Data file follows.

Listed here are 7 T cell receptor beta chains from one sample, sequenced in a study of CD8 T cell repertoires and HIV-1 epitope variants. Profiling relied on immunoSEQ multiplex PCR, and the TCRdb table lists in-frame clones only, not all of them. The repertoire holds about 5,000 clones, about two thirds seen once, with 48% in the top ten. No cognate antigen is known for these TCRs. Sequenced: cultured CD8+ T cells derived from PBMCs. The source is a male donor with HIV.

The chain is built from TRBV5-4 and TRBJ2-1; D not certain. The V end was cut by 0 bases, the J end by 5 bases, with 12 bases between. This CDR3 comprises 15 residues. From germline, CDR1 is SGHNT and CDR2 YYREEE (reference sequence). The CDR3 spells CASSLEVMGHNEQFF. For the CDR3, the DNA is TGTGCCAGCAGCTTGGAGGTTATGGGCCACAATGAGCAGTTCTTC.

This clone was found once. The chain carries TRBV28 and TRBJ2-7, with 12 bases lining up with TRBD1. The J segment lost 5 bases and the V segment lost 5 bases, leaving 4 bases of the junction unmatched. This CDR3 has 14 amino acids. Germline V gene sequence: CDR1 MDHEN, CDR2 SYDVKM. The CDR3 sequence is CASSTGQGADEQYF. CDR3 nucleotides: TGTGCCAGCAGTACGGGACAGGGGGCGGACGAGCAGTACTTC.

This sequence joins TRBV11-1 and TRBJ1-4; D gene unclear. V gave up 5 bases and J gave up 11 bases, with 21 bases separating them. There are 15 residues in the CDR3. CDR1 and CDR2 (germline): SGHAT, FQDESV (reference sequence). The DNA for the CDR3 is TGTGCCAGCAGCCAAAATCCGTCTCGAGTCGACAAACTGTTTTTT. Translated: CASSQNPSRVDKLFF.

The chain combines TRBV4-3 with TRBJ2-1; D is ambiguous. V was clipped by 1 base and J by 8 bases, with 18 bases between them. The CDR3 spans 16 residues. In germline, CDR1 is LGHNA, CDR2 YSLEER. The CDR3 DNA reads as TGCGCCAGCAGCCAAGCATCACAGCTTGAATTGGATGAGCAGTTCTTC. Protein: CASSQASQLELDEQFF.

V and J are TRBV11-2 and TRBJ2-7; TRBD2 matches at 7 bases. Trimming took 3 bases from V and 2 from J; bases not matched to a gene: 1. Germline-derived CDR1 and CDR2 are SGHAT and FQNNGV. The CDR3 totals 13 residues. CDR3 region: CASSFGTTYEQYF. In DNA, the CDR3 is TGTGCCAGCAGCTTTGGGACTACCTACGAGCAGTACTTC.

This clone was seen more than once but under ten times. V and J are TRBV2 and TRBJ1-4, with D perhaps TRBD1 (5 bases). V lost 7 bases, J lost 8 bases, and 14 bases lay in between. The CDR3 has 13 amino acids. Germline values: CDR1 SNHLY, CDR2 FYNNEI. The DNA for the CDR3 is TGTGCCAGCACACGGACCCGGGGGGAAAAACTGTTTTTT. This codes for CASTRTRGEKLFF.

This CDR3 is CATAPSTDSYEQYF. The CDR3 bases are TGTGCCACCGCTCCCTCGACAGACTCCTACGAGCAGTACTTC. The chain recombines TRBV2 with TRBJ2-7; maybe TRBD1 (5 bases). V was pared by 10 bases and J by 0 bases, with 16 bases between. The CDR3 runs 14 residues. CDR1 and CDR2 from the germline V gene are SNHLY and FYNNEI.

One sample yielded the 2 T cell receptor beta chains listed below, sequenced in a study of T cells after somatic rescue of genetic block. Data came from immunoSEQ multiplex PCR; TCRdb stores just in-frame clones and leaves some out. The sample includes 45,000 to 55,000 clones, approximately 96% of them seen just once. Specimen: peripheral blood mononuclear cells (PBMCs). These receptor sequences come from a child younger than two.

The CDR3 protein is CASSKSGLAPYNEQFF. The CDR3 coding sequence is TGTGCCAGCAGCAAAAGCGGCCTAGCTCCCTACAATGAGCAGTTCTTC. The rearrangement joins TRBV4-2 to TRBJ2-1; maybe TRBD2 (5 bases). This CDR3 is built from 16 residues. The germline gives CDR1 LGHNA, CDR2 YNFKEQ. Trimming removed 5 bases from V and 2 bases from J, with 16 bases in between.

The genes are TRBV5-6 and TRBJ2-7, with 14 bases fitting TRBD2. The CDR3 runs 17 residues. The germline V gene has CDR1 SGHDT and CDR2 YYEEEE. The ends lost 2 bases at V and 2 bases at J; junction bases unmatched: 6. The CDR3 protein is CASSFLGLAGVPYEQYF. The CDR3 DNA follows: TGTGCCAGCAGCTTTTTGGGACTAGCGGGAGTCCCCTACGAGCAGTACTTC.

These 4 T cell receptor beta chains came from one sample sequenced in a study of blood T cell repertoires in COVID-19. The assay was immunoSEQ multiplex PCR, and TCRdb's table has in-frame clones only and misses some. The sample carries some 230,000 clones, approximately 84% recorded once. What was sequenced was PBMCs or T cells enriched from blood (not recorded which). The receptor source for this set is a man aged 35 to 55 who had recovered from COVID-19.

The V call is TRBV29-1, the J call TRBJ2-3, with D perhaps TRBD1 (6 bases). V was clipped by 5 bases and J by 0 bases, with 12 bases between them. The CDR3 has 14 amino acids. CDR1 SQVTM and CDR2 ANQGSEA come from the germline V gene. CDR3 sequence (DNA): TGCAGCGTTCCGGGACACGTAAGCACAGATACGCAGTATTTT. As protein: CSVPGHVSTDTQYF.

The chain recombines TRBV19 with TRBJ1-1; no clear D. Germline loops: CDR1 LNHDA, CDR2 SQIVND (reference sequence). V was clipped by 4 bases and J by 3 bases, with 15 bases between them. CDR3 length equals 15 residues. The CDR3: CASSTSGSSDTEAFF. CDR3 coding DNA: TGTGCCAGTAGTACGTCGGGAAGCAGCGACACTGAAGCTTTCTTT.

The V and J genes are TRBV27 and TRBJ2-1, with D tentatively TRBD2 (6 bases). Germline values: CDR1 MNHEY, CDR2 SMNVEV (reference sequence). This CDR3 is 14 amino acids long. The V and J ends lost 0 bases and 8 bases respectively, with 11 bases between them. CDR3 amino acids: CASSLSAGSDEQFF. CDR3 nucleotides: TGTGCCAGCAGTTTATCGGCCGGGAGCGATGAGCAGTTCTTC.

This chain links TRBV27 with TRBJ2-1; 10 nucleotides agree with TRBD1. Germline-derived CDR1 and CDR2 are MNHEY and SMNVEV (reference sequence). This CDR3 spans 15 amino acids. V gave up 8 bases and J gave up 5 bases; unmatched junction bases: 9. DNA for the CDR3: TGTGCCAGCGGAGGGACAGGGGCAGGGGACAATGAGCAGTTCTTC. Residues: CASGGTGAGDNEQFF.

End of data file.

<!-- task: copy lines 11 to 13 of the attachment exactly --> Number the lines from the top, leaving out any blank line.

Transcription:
The genes are TRBV5-6 and TRBJ2-7, with 14 bases fitting TRBD2. The CDR3 runs 17 residues. The germline V gene has CDR1 SGHDT and CDR2 YYEEEE. The ends lost 2 bases at V and 2 bases at J; junction bases unmatched: 6. The CDR3 protein is CASSFLGLAGVPYEQYF. The CDR3 DNA follows: TGTGCCAGCAGCTTTTTGGGACTAGCGGGAGTCCCCTACGAGCAGTACTTC.

These 4 T cell receptor beta chains came from one sample sequenced in a study of blood T cell repertoires in COVID-19. The assay was immunoSEQ multiplex PCR, and TCRdb's table has in-frame clones only and misses some. The sample carries some 230,000 clones, approximately 84% recorded once. What was sequenced was PBMCs or T cells enriched from blood (not recorded which). The receptor source for this set is a man aged 35 to 55 who had recovered from COVID-19.

The V call is TRBV29-1, the J call TRBJ2-3, with D perhaps TRBD1 (6 bases). V was clipped by 5 bases and J by 0 bases, with 12 bases between them. The CDR3 has 14 amino acids. CDR1 SQVTM and CDR2 ANQGSEA come from the germline V gene. CDR3 sequence (DNA): TGCAGCGTTCCGGGACACGTAAGCACAGATACGCAGTATTTT. As protein: CSVPGHVSTDTQYF.